The Parables of the Mustard Seed and Leaven both show us the change from the pure, original faith to a corrupt and unnatural institution. The Parable of the Leaven gives us a little more detail in showing us that the change occurred because false religion (the woman) injected corrupt doctrine into the faith. Thus, we ought to expect corrupt teaching and corrupt practice in today’s church. So warned, we ought to be like the Bereans. When we hear or read something, we ought to search the scriptures to see whether these things are so.
Application of the Parable to Our Lives
What application can we make from this parable?
1) We must expect that much that we hear and read in the church is corrupt.
2) We ought to be like the Bereans. When we hear or read something, we ought to search the scriptures to see whether these things are so.
3) To accomplish the above, we must be firmly grounded in the Word. Every one of us has the responsibility to learn to rightly divide the Word of truth.
4) We should not expect to reform the corrupt system. Have you ever tried removing leaven from a lump of dough? It is not possible. But what will happen is that anything touching that lump of sourdough will become infected by it. God’s solution is, “Come out of her, my people, that ye be not partakers of her sins, and that ye receive not of her plagues” (Revelation 18:4). Being separate from the institutional church is the way to preserve the faith.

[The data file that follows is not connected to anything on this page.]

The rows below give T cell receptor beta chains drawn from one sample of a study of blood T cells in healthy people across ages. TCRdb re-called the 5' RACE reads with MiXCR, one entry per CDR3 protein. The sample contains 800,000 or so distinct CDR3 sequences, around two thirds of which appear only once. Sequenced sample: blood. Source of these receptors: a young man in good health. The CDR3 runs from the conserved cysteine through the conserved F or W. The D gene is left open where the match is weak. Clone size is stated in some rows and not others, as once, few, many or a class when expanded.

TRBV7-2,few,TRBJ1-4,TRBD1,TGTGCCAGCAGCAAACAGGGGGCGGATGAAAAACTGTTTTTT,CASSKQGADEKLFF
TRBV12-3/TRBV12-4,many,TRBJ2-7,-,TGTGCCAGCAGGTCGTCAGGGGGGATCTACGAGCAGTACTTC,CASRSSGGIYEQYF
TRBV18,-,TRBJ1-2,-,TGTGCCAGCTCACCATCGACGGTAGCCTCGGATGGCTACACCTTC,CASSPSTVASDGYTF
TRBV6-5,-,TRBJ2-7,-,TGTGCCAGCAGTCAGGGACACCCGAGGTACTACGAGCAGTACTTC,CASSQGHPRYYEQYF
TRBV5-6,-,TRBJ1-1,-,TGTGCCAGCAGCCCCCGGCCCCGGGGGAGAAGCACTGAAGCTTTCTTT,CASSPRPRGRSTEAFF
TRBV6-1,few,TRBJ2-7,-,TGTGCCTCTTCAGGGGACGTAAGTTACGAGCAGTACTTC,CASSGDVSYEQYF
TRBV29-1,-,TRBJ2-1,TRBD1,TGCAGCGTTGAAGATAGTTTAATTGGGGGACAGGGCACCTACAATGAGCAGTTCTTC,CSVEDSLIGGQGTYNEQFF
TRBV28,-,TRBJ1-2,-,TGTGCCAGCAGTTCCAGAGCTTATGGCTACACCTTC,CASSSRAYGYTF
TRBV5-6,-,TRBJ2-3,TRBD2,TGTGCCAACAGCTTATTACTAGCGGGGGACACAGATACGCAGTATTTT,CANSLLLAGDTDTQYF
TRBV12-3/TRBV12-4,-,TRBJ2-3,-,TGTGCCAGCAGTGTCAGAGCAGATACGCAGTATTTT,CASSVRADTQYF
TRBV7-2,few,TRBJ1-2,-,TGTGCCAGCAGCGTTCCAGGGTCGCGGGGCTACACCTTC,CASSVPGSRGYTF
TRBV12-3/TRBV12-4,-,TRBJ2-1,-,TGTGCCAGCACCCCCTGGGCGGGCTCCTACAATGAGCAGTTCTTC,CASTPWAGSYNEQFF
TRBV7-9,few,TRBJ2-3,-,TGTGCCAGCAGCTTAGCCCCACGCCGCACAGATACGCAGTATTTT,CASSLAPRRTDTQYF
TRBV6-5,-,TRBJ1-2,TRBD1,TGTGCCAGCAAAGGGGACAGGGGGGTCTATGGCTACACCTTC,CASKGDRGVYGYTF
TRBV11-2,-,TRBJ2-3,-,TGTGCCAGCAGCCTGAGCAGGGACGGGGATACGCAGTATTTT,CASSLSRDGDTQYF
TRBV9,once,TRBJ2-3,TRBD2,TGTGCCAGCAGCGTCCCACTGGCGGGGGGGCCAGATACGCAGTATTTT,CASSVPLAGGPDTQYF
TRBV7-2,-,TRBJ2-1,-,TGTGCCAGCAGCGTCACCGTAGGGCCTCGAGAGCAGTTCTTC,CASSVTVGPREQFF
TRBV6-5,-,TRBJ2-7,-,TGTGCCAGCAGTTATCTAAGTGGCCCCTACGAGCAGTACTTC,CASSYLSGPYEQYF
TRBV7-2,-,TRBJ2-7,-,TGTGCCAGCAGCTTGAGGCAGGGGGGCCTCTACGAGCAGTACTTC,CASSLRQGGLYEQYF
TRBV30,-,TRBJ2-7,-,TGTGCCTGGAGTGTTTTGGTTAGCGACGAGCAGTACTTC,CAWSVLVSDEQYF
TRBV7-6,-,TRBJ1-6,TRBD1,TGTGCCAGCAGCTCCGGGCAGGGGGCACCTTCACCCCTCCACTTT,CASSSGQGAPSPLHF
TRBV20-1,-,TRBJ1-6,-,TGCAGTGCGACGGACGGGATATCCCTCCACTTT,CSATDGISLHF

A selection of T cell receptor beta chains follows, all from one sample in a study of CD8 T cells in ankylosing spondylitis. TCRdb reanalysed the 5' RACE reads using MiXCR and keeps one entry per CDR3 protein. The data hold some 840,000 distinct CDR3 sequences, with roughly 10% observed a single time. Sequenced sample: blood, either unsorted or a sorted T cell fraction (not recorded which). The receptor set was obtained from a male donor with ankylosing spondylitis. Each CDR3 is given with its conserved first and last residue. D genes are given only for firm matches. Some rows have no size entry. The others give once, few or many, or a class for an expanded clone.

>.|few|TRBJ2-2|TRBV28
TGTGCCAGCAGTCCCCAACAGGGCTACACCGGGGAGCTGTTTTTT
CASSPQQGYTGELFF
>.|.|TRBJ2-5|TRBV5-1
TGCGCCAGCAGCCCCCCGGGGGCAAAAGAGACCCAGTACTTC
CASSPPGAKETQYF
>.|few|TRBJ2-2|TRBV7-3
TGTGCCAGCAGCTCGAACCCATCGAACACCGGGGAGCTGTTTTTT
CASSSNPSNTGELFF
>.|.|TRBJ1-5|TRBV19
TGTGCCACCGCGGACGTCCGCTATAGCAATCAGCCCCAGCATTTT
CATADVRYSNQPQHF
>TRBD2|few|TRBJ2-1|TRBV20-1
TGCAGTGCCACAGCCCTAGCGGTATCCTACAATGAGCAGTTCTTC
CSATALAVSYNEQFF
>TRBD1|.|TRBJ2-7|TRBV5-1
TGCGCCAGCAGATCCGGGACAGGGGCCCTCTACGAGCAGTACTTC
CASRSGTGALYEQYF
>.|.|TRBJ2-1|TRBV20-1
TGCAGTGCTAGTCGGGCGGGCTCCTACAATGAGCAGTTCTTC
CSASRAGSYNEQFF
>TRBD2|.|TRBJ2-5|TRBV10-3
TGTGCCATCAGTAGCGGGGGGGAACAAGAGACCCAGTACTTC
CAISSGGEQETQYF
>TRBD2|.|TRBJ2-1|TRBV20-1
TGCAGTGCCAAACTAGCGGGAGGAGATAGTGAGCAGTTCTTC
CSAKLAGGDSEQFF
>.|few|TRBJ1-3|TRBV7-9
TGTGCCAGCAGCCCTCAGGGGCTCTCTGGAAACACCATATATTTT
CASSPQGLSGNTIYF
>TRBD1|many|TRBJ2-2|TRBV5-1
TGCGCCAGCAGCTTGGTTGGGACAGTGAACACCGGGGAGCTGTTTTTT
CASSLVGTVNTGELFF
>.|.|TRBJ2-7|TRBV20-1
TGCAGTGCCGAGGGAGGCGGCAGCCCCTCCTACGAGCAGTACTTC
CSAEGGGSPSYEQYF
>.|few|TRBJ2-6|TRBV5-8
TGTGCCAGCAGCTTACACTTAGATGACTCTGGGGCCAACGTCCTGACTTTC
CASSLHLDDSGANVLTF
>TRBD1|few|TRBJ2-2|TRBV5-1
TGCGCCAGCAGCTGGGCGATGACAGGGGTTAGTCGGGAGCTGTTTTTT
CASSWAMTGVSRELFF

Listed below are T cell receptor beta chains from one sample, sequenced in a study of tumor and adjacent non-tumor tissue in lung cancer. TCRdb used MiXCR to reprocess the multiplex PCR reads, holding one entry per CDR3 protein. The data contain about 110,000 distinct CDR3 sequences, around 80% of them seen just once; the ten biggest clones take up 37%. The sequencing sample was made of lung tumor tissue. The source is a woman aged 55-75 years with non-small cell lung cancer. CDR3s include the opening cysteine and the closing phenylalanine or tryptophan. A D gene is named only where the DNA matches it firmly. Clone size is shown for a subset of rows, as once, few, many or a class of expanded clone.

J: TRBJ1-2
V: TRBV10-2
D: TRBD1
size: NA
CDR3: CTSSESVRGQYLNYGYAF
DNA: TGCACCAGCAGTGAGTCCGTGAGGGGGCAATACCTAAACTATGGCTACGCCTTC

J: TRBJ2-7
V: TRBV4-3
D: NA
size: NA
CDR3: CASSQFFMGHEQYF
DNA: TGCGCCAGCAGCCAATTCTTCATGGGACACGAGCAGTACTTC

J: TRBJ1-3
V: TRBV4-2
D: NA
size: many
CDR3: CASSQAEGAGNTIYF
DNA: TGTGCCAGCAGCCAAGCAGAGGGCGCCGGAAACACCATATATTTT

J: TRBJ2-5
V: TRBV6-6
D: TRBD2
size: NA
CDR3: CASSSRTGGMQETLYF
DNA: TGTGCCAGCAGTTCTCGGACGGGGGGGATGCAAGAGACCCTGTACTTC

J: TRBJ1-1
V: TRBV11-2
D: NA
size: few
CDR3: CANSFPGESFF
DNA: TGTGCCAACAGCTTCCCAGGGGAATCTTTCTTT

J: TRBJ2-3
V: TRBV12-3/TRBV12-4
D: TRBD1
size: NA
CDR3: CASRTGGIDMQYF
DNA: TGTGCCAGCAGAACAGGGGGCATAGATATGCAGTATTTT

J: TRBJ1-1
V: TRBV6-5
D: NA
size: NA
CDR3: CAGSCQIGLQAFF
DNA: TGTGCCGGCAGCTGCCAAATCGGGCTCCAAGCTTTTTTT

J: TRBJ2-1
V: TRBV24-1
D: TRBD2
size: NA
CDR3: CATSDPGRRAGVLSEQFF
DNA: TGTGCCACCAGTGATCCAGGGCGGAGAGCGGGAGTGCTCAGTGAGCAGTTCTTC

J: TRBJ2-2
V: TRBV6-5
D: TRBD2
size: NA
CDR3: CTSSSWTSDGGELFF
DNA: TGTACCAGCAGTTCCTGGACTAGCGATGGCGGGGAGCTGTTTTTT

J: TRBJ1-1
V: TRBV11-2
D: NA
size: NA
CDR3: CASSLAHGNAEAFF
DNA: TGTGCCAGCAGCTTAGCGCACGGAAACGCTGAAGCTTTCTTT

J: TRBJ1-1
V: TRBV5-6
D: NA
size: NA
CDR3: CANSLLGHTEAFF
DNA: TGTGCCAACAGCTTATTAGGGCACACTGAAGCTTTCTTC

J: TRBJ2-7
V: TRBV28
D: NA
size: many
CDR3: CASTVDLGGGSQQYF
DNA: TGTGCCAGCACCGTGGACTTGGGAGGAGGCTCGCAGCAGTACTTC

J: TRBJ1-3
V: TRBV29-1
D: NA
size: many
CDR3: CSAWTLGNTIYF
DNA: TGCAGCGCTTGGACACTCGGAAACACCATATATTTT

The parable we have just examined explains why, in Luke 18:8, Jesus asks this question: “The Son of Man having come, shall he find the faith upon the earth?” (Young’s Literal Translation). Notice that, true to the Greek, “faith” has the definite article before it (it is missing in the King James Version). Jesus is asking whether He will find the original faith. The only hope I see to answering “yes” to His question is for those who see the corruption to isolate themselves from it, to consider the infected, institutional church to be in quarantine.
As I did with the last installment, I will close this article with a quote from twentieth century Baptist preacher A. W. Pink in his book, The Redeemer’s Return: